Dealing with acute cholecystitis in high-risk, critically ill, and unfit-for-surgery patients is frequent during daily practice and requires complex management. Several procedures exist to postpone and/or prevent surgical intervention in those patients who temporarily or definitively cannot undergo surgery. After a systematic review of the literature, an expert panel from the Italian Society of Emergency Surgery and Trauma (SICUT) discussed the different issues and statements in subsequent rounds. The final version of the statements was discussed during the annual meeting in Rome (September 2022). The present paper presents the definitive conclusions of the discussion. Fifteen statements based on the literature evidence were provided. The statements gave precise indications regarding the decisional process and the management of patients who cannot temporarily or definitively undergo cholecystectomy for acute cholecystitis. Acute cholecystitis management in high-risk, critically ill, and unfit-for-surgery patients should be multidisciplinary. The different gallbladder drainage methods must be tailored according to each patient and based on the expertise of the hospital. Percutaneous gallbladder drainage is recommended as the first choice as a bridge to surgery or in severely physiologically deranged patients. Endoscopic gallbladder drainage (cholecystoduodenostomy and cholecystogastrostomy) is suggested as a second-line alternative especially as a definitive procedure for those patients not amenable to surgical management. Trans-papillary gallbladder drainage is the last option to be reserved only to those unfit for other techniques. Delayed laparoscopic cholecystectomy in patients with percutaneous gallbladder drainage is suggested in all those patients recovering from the conditions that previously discouraged surgical intervention after at least 6 weeks from the gallbladder drainage.

Acute cholecystitis management in high-risk, critically ill, and unfit-for-surgery patients: the Italian Society of Emergency Surgery and Trauma (SICUT) guidelines

Cirocchi, R;
2023

Abstract

Dealing with acute cholecystitis in high-risk, critically ill, and unfit-for-surgery patients is frequent during daily practice and requires complex management. Several procedures exist to postpone and/or prevent surgical intervention in those patients who temporarily or definitively cannot undergo surgery. After a systematic review of the literature, an expert panel from the Italian Society of Emergency Surgery and Trauma (SICUT) discussed the different issues and statements in subsequent rounds. The final version of the statements was discussed during the annual meeting in Rome (September 2022). The present paper presents the definitive conclusions of the discussion. Fifteen statements based on the literature evidence were provided. The statements gave precise indications regarding the decisional process and the management of patients who cannot temporarily or definitively undergo cholecystectomy for acute cholecystitis. Acute cholecystitis management in high-risk, critically ill, and unfit-for-surgery patients should be multidisciplinary. The different gallbladder drainage methods must be tailored according to each patient and based on the expertise of the hospital. Percutaneous gallbladder drainage is recommended as the first choice as a bridge to surgery or in severely physiologically deranged patients. Endoscopic gallbladder drainage (cholecystoduodenostomy and cholecystogastrostomy) is suggested as a second-line alternative especially as a definitive procedure for those patients not amenable to surgical management. Trans-papillary gallbladder drainage is the last option to be reserved only to those unfit for other techniques. Delayed laparoscopic cholecystectomy in patients with percutaneous gallbladder drainage is suggested in all those patients recovering from the conditions that previously discouraged surgical intervention after at least 6 weeks from the gallbladder drainage.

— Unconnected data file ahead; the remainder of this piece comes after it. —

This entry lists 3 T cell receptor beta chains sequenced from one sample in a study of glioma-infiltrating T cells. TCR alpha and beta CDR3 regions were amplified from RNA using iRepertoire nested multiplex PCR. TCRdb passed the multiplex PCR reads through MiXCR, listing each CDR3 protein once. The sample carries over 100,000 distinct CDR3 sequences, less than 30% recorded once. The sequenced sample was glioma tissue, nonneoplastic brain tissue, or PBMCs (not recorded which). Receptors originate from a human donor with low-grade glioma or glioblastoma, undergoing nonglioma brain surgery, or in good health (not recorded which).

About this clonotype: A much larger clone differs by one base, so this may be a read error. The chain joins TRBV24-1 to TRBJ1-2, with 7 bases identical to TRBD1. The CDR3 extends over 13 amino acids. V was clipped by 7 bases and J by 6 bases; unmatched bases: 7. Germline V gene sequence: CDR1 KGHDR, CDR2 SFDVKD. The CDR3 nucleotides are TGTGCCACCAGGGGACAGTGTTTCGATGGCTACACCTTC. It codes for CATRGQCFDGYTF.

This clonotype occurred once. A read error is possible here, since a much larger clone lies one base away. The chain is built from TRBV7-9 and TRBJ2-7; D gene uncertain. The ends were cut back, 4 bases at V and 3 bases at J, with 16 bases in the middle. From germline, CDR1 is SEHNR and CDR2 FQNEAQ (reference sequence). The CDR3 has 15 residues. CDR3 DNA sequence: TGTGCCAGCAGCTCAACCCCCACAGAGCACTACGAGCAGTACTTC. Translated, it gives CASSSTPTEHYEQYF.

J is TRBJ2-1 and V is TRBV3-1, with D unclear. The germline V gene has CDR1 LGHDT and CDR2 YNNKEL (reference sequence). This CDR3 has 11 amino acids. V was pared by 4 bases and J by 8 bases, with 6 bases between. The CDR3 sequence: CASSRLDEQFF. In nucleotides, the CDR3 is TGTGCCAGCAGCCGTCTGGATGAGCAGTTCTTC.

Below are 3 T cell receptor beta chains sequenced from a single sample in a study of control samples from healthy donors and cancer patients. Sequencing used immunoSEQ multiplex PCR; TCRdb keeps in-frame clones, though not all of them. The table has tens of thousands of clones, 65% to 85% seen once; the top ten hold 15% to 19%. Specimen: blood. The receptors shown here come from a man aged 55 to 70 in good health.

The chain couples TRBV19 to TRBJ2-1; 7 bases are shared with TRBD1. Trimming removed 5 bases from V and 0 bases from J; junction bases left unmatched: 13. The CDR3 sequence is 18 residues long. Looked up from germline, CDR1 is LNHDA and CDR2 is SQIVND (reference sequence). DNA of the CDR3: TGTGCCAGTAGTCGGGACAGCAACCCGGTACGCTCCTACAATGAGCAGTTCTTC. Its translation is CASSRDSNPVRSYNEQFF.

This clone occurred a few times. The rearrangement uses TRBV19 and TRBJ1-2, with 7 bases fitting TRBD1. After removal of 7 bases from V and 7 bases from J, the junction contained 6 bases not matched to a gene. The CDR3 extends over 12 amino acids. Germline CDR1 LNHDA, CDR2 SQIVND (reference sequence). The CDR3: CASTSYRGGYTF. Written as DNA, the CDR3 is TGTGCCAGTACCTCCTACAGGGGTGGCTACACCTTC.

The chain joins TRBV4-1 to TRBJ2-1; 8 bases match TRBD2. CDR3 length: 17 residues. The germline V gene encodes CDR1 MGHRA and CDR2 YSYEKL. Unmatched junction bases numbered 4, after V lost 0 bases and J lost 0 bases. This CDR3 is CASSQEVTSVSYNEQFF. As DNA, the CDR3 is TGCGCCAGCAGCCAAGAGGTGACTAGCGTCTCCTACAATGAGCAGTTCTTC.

2023
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Utilizza questo identificativo per citare o creare un link a questo documento: https://hdl.handle.net/11391/1566172
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